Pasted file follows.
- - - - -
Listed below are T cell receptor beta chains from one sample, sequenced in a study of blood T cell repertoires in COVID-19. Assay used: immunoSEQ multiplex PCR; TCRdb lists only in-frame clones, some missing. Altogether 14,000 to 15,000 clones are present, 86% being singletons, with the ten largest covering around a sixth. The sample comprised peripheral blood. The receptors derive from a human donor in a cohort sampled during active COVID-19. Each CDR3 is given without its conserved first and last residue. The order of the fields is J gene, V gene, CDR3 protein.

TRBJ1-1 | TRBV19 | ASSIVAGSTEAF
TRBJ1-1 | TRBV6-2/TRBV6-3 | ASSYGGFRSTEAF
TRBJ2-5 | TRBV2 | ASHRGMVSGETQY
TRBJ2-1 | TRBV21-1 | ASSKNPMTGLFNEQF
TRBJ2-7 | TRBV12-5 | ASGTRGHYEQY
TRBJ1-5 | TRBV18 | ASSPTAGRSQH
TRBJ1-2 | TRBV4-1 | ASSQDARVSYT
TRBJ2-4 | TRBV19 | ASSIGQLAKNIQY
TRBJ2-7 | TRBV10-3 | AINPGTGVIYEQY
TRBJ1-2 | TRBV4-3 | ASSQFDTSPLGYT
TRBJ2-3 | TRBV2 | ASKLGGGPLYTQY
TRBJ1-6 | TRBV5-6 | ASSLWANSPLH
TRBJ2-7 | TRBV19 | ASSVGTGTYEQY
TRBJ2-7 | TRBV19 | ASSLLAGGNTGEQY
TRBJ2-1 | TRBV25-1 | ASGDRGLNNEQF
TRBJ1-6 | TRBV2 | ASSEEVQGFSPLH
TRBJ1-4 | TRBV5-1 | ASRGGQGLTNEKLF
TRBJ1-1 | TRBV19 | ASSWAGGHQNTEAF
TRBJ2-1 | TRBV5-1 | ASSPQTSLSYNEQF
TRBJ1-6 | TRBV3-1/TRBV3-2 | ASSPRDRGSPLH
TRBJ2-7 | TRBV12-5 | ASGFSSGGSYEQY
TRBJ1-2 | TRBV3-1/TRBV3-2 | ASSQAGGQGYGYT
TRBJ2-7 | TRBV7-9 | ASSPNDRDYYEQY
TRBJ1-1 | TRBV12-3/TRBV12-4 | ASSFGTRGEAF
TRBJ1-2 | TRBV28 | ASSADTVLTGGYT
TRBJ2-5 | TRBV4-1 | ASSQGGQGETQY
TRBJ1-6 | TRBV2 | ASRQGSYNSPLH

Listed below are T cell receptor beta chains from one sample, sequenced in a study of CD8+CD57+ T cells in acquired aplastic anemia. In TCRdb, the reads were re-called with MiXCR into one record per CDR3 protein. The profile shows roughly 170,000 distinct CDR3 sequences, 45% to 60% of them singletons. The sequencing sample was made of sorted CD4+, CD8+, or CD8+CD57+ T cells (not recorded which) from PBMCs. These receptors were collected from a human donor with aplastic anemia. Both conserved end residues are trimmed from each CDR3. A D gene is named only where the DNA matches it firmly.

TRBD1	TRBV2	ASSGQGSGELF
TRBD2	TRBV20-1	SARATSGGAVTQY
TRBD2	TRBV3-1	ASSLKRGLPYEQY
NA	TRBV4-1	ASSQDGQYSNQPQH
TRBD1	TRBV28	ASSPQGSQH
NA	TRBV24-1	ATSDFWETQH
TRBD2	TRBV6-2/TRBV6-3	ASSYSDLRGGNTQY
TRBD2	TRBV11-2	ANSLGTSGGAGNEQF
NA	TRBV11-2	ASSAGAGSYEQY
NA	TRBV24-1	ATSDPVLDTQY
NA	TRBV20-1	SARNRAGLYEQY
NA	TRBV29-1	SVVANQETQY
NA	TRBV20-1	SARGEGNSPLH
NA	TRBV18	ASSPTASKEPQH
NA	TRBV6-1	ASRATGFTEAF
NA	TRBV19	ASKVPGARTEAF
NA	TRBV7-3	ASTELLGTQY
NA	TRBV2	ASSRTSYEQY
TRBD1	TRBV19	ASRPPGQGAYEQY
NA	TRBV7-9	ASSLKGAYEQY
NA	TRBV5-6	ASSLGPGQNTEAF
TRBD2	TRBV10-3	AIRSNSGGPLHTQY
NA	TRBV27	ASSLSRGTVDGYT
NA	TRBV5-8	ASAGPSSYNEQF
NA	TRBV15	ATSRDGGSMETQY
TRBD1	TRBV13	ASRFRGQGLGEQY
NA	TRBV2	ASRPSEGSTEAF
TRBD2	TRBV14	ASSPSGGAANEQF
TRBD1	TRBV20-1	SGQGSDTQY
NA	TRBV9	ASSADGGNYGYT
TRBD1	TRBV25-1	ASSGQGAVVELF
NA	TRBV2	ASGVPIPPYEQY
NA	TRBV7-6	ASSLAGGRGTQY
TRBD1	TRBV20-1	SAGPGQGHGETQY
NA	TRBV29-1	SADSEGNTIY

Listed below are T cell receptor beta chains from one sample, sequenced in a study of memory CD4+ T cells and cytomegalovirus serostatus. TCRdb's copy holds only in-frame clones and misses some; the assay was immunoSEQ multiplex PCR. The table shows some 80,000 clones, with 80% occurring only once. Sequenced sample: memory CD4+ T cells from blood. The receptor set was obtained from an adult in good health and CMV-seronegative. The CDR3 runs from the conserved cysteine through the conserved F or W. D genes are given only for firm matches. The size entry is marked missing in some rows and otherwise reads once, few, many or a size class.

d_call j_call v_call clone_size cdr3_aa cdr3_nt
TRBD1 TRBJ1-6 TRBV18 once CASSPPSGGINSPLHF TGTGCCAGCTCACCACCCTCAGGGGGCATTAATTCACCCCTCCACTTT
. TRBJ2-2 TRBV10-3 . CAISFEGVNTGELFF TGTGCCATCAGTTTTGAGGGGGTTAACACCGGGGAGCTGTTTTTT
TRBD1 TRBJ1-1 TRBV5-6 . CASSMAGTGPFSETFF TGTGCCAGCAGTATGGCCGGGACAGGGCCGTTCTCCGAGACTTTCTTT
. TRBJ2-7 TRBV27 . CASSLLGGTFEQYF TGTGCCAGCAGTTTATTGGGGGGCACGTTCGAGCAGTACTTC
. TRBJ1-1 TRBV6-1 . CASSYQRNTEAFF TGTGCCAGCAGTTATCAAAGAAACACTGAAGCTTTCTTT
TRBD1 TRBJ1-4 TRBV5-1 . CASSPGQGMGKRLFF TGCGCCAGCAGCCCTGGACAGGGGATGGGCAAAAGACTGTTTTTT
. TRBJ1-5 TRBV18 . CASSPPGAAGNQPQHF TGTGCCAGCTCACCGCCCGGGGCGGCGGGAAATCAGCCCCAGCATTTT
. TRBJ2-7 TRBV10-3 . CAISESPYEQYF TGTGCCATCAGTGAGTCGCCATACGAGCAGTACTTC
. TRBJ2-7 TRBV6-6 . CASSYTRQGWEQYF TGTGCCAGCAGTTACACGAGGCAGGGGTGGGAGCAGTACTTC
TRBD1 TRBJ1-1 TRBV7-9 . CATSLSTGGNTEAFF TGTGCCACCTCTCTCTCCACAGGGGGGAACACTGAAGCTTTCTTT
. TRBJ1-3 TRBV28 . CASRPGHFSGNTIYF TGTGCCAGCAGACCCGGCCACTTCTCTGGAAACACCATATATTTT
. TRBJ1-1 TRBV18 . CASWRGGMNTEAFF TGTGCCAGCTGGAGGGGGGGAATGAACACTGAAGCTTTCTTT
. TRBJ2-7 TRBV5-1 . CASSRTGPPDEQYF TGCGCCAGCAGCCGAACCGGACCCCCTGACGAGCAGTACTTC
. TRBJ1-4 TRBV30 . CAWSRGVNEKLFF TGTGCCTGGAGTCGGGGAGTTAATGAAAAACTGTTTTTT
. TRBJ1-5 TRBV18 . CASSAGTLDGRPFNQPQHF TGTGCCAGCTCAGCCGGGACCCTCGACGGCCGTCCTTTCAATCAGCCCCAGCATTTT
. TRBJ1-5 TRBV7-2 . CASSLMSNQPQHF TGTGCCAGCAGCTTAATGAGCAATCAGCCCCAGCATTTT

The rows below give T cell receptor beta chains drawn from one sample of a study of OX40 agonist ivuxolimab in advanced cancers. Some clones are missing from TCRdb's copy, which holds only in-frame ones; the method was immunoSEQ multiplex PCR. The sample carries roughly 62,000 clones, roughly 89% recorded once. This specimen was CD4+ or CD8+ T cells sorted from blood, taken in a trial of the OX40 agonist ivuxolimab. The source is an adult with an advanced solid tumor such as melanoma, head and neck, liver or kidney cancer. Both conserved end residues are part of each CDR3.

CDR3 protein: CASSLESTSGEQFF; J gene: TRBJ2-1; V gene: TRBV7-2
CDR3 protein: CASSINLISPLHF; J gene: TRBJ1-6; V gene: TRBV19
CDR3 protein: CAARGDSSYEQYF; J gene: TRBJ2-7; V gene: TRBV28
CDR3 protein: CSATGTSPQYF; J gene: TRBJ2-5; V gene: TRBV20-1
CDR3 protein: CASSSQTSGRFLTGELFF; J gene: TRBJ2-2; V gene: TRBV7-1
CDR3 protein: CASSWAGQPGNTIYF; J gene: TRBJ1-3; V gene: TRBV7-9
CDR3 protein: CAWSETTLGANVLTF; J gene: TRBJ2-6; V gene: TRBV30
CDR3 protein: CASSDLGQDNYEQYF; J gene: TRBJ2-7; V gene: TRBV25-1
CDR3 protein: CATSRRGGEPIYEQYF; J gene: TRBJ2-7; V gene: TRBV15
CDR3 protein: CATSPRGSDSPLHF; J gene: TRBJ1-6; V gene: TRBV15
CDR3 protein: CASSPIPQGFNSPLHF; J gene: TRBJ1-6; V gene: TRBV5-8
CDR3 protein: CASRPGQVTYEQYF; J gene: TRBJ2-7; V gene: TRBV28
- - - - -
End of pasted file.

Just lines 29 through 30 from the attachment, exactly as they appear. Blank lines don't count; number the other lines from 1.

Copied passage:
Listed below are T cell receptor beta chains from one sample, sequenced in a study of CD8+CD57+ T cells in acquired aplastic anemia. In TCRdb, the reads were re-called with MiXCR into one record per CDR3 protein. The profile shows roughly 170,000 distinct CDR3 sequences, 45% to 60% of them singletons. The sequencing sample was made of sorted CD4+, CD8+, or CD8+CD57+ T cells (not recorded which) from PBMCs. These receptors were collected from a human donor with aplastic anemia. Both conserved end residues are trimmed from each CDR3. A D gene is named only where the DNA matches it firmly.

TRBD1	TRBV2	ASSGQGSGELF